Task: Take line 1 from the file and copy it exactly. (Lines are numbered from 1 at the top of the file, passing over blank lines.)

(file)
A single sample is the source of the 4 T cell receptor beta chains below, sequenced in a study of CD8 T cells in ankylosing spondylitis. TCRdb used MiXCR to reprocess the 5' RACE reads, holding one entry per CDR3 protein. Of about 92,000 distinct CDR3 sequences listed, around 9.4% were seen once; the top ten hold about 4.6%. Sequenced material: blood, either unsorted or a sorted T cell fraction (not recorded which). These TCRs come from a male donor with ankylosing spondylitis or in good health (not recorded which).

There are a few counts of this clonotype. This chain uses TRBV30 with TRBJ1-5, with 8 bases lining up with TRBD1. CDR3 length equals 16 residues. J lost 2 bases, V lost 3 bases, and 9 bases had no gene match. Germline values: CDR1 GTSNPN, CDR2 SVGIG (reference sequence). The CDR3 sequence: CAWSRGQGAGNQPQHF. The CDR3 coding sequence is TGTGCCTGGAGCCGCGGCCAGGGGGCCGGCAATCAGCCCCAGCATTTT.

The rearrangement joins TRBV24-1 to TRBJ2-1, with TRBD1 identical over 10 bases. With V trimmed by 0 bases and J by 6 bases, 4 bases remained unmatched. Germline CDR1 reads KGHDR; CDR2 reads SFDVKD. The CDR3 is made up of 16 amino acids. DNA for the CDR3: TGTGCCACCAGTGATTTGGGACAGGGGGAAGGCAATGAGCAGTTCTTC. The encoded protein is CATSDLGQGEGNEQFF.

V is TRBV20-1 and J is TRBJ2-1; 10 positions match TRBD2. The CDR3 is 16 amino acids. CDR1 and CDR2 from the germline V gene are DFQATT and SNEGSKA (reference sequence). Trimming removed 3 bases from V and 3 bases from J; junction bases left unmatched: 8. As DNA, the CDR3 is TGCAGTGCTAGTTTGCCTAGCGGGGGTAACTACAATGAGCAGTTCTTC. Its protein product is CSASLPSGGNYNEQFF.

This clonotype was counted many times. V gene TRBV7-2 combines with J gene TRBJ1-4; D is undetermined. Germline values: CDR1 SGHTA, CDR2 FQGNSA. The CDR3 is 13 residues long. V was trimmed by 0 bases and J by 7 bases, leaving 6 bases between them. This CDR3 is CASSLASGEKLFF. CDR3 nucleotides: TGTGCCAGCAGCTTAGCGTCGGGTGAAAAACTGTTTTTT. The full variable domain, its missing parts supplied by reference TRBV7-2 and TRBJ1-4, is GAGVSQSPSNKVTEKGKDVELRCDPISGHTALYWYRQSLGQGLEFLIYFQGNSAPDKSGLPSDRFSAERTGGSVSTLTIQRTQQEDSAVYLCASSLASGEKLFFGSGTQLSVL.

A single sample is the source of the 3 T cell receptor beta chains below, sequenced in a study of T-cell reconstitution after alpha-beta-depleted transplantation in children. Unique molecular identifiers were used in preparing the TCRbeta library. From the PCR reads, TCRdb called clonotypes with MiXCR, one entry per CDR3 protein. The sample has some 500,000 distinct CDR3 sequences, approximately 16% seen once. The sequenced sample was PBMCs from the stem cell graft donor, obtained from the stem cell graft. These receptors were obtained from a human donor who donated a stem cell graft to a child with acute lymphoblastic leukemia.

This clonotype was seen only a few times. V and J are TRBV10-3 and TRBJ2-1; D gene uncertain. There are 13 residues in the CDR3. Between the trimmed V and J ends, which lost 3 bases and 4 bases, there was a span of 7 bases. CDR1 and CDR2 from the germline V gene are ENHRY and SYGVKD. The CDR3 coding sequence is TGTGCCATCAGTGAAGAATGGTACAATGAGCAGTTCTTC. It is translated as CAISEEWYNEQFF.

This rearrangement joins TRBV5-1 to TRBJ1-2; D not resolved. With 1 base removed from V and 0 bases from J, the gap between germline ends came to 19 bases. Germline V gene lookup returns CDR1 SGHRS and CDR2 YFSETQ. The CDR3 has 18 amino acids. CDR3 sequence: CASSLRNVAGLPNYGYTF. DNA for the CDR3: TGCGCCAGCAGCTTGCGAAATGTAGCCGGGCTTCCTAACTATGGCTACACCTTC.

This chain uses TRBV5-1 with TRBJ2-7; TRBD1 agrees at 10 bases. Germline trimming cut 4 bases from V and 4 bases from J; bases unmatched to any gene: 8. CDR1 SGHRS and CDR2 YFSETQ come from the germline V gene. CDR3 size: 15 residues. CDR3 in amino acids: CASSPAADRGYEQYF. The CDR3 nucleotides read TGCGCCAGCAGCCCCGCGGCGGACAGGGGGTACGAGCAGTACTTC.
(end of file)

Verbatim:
A single sample is the source of the 4 T cell receptor beta chains below, sequenced in a study of CD8 T cells in ankylosing spondylitis. TCRdb used MiXCR to reprocess the 5' RACE reads, holding one entry per CDR3 protein. Of about 92,000 distinct CDR3 sequences listed, around 9.4% were seen once; the top ten hold about 4.6%. Sequenced material: blood, either unsorted or a sorted T cell fraction (not recorded which). These TCRs come from a male donor with ankylosing spondylitis or in good health (not recorded which).